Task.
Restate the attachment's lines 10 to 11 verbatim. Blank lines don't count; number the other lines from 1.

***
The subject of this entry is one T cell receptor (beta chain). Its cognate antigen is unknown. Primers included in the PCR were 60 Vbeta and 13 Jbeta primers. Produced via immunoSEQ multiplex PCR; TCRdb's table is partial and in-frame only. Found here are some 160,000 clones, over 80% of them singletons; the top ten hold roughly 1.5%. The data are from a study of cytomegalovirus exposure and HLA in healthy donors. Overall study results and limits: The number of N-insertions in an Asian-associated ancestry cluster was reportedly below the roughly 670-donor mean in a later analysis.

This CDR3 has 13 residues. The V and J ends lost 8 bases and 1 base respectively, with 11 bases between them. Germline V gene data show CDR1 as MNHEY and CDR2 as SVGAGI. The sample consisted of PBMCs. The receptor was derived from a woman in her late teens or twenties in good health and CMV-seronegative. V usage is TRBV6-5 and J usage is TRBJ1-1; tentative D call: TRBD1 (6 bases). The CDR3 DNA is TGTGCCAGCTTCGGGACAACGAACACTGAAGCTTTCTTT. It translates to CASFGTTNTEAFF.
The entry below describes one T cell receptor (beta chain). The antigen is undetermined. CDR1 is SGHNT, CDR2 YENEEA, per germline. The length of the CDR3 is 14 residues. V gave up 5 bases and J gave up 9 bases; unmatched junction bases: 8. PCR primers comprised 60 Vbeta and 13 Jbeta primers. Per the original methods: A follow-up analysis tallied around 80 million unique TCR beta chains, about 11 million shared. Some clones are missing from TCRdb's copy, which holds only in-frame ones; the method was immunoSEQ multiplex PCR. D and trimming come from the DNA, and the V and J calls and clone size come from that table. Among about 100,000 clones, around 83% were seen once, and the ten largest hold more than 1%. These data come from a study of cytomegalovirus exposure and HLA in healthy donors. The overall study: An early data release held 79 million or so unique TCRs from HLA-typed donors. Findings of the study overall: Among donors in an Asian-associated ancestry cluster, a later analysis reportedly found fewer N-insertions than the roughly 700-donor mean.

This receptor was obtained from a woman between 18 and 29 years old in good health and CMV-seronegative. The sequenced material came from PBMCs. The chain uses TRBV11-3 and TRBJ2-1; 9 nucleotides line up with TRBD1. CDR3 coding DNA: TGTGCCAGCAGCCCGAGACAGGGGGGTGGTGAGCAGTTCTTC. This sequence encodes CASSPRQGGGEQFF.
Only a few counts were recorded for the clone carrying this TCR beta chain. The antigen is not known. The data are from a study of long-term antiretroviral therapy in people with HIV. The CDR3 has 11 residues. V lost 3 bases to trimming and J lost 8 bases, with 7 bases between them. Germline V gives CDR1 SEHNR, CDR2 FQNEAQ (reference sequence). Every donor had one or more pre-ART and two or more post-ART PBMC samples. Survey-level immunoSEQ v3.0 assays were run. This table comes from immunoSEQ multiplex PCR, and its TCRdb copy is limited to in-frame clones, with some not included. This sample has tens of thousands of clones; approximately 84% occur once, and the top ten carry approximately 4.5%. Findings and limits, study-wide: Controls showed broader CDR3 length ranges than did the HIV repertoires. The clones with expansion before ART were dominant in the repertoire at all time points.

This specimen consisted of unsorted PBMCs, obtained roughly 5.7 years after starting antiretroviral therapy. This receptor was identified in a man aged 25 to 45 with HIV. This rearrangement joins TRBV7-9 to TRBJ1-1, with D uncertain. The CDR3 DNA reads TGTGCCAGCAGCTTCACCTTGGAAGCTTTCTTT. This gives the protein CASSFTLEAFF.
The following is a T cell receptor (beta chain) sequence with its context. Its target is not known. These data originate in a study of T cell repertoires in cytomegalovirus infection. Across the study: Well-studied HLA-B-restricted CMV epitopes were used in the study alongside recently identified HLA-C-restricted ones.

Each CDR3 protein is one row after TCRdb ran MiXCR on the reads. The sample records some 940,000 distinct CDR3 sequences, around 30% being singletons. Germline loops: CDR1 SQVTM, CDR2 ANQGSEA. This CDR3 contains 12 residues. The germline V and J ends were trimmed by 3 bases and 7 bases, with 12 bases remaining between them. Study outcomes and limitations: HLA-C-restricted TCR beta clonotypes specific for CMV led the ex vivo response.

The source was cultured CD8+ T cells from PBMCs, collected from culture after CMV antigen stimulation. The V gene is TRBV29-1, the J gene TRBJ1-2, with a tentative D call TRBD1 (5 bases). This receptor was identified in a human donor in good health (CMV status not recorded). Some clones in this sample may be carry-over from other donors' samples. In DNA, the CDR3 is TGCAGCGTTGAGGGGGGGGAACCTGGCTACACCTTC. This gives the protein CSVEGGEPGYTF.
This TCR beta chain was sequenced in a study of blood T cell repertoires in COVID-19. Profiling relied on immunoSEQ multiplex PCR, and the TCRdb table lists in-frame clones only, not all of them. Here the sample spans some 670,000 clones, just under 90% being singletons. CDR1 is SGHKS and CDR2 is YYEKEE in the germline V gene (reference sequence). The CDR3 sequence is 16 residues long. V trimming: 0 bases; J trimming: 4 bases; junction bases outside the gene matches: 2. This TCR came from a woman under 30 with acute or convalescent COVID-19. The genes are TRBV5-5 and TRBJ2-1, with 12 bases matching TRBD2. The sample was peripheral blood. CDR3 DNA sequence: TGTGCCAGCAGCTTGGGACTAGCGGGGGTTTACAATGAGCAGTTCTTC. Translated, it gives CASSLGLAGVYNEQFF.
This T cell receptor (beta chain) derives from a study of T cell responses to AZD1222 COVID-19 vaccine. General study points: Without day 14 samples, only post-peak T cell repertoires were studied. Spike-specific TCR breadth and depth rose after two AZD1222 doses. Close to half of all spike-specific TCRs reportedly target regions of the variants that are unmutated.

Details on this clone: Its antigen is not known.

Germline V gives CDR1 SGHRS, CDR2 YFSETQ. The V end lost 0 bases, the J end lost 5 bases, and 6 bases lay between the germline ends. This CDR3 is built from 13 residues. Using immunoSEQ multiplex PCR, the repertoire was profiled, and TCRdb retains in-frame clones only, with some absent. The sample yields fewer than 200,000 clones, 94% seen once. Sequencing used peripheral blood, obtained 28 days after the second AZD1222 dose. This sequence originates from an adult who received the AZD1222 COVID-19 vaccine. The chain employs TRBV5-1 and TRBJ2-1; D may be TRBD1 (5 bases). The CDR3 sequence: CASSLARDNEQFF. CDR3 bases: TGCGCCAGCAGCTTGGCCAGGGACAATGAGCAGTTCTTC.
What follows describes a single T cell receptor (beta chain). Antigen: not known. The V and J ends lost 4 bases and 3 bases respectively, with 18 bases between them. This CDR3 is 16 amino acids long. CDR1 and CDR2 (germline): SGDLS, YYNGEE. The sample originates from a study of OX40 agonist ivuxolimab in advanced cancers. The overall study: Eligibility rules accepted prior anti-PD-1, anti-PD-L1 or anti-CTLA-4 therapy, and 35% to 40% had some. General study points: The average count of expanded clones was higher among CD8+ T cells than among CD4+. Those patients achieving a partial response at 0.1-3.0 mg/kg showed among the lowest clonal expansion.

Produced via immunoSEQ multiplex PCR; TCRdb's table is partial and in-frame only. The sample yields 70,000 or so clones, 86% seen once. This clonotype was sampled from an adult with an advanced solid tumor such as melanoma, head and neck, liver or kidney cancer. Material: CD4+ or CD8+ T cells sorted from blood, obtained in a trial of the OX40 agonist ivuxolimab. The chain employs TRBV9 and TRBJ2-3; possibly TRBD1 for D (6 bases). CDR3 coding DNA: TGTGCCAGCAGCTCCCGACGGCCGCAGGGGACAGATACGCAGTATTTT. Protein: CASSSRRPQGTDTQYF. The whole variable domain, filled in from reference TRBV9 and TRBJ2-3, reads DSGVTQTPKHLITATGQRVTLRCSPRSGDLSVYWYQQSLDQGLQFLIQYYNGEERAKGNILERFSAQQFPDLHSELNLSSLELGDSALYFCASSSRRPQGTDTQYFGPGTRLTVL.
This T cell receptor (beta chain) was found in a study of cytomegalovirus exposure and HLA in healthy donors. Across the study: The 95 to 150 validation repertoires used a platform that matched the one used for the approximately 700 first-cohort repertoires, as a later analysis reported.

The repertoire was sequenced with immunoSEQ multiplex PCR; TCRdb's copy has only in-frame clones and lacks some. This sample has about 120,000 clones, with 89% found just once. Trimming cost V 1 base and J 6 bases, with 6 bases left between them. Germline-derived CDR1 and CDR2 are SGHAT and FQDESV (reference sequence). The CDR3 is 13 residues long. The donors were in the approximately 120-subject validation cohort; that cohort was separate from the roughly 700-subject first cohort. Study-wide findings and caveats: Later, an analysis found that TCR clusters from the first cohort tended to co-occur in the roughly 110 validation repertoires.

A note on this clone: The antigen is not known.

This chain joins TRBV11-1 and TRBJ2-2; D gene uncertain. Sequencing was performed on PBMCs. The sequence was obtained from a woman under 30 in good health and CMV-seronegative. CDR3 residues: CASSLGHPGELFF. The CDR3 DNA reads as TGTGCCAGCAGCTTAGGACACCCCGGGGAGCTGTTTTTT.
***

This TCR beta chain was sequenced in a study of blood T cell repertoires in COVID-19. Profiling relied on immunoSEQ multiplex PCR, and the TCRdb table lists in-frame clones only, not all of them. Here the sample spans some 670,000 clones, just under 90% being singletons. CDR1 is SGHKS and CDR2 is YYEKEE in the germline V gene (reference sequence). The CDR3 sequence is 16 residues long. V trimming: 0 bases; J trimming: 4 bases; junction bases outside the gene matches: 2. This TCR came from a woman under 30 with acute or convalescent COVID-19. The genes are TRBV5-5 and TRBJ2-1, with 12 bases matching TRBD2. The sample was peripheral blood. CDR3 DNA sequence: TGTGCCAGCAGCTTGGGACTAGCGGGGGTTTACAATGAGCAGTTCTTC. Translated, it gives CASSLGLAGVYNEQFF.
This T cell receptor (beta chain) derives from a study of T cell responses to AZD1222 COVID-19 vaccine. General study points: Without day 14 samples, only post-peak T cell repertoires were studied. Spike-specific TCR breadth and depth rose after two AZD1222 doses. Close to half of all spike-specific TCRs reportedly target regions of the variants that are unmutated.